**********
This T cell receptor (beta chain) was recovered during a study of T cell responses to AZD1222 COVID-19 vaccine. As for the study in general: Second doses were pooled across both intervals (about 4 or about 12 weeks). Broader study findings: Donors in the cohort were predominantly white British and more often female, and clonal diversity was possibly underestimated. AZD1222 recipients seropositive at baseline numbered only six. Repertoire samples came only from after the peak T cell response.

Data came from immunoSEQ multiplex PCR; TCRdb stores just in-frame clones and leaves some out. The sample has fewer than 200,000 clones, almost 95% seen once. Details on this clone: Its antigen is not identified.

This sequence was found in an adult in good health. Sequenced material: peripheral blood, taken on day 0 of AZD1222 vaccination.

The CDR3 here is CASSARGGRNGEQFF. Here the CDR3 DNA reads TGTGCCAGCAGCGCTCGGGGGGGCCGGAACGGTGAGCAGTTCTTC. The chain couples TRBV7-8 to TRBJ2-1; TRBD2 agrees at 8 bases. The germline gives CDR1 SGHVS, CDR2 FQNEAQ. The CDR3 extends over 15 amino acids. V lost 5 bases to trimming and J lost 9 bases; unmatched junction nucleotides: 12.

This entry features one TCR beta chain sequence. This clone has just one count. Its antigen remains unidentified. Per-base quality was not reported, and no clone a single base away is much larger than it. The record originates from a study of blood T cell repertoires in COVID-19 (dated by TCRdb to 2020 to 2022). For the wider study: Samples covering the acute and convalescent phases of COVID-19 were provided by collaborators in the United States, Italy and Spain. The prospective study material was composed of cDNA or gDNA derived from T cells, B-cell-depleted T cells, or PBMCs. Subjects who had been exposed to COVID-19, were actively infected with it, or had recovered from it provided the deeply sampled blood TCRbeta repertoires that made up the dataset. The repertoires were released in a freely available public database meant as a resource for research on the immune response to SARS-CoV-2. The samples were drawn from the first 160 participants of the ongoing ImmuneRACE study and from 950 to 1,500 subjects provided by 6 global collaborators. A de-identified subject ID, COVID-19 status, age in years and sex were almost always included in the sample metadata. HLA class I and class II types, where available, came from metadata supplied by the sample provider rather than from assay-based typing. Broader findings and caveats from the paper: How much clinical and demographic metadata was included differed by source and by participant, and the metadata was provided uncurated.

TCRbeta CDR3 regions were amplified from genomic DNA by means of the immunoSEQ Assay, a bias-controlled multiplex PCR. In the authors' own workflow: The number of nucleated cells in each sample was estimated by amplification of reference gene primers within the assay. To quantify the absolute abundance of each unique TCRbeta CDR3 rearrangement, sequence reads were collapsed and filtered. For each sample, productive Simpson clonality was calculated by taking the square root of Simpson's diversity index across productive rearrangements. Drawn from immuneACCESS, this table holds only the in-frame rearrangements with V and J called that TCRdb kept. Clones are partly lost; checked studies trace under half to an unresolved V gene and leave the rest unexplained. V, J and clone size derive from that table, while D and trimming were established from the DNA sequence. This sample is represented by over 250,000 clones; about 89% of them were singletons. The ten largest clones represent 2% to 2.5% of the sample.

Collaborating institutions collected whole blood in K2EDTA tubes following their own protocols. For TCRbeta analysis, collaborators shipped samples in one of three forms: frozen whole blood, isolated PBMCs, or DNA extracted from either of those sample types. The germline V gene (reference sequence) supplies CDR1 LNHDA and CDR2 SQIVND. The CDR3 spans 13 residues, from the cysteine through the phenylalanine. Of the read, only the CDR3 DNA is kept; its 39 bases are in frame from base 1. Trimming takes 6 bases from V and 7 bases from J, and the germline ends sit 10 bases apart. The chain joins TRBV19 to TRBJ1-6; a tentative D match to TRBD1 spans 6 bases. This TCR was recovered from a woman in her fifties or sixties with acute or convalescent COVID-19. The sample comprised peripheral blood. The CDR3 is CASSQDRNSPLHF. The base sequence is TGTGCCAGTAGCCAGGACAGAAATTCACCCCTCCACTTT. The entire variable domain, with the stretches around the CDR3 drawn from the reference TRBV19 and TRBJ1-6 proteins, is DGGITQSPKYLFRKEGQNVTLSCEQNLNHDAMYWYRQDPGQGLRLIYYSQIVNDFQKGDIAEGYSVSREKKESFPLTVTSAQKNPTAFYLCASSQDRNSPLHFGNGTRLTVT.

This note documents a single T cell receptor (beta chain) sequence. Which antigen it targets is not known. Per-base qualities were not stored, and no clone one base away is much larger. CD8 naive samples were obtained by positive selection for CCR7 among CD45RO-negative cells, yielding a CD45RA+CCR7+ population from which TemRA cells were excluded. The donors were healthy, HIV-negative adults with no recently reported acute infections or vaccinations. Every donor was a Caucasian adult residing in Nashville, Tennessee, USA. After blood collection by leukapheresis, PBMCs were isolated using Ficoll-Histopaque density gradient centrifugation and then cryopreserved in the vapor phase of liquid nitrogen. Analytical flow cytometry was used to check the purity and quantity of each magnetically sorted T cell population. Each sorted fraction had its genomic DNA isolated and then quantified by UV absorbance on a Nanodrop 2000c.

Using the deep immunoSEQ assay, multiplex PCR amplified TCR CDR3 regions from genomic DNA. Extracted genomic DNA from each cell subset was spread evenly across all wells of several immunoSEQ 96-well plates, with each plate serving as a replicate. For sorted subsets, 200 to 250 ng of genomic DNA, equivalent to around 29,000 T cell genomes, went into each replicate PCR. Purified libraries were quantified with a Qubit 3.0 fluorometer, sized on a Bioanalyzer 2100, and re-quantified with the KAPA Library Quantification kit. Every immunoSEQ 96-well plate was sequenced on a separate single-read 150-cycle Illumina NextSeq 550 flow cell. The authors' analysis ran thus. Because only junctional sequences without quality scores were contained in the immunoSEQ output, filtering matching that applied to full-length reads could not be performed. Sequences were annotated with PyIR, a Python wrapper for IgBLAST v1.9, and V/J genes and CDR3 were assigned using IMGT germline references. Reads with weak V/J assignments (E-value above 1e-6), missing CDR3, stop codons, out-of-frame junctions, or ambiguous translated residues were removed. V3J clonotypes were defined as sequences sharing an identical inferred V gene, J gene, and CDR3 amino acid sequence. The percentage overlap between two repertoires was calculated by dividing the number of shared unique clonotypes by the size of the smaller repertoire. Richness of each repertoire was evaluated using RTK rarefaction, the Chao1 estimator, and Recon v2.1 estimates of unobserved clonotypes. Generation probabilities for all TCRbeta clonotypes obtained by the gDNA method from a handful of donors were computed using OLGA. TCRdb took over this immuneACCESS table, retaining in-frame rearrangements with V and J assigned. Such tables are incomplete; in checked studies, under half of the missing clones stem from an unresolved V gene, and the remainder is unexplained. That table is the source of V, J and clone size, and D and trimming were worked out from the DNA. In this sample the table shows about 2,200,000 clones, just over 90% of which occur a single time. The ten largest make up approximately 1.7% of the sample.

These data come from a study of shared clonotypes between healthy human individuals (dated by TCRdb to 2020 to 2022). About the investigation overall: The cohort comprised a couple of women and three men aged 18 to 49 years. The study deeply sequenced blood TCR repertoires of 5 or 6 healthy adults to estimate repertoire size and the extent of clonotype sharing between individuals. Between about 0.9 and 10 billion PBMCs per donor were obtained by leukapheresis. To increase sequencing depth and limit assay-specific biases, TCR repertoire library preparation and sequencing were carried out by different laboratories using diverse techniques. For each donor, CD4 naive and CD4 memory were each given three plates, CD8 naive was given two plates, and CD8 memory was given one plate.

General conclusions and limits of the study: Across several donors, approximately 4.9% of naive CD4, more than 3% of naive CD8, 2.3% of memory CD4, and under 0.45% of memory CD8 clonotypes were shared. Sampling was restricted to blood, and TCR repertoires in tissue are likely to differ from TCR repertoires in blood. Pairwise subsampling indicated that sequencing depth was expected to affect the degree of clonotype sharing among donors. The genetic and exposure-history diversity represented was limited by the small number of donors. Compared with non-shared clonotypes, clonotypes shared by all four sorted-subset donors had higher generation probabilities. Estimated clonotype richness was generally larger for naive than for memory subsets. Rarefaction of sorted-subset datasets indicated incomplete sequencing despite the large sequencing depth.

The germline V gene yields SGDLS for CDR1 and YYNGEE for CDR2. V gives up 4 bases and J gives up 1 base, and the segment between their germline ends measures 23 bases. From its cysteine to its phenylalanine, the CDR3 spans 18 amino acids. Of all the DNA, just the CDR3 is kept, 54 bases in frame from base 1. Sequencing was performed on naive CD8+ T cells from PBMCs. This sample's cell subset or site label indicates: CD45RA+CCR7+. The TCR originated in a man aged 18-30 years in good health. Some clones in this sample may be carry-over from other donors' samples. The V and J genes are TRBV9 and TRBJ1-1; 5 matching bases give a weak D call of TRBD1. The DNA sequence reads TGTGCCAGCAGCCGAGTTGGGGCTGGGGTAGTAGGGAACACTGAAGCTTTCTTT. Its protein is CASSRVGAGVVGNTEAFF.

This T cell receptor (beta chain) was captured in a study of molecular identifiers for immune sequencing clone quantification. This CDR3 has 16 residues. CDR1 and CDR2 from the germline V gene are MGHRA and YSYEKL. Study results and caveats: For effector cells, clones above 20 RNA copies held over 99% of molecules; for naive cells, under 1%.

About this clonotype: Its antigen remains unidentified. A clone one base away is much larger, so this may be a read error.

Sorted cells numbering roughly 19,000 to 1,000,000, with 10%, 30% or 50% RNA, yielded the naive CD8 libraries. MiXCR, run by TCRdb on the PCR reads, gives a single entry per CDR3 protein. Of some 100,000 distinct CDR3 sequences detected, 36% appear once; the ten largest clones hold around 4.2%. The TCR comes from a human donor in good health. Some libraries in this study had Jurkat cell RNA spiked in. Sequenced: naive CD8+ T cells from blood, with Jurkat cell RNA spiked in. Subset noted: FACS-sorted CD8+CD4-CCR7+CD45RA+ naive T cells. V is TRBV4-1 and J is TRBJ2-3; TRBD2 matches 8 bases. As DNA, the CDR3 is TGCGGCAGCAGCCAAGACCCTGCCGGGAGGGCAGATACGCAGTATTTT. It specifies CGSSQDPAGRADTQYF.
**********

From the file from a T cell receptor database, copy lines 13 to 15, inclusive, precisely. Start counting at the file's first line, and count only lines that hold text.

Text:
This T cell receptor (beta chain) was captured in a study of molecular identifiers for immune sequencing clone quantification. This CDR3 has 16 residues. CDR1 and CDR2 from the germline V gene are MGHRA and YSYEKL. Study results and caveats: For effector cells, clones above 20 RNA copies held over 99% of molecules; for naive cells, under 1%.

About this clonotype: Its antigen remains unidentified. A clone one base away is much larger, so this may be a read error.

Sorted cells numbering roughly 19,000 to 1,000,000, with 10%, 30% or 50% RNA, yielded the naive CD8 libraries. MiXCR, run by TCRdb on the PCR reads, gives a single entry per CDR3 protein. Of some 100,000 distinct CDR3 sequences detected, 36% appear once; the ten largest clones hold around 4.2%. The TCR comes from a human donor in good health. Some libraries in this study had Jurkat cell RNA spiked in. Sequenced: naive CD8+ T cells from blood, with Jurkat cell RNA spiked in. Subset noted: FACS-sorted CD8+CD4-CCR7+CD45RA+ naive T cells. V is TRBV4-1 and J is TRBJ2-3; TRBD2 matches 8 bases. As DNA, the CDR3 is TGCGGCAGCAGCCAAGACCCTGCCGGGAGGGCAGATACGCAGTATTTT. It specifies CGSSQDPAGRADTQYF.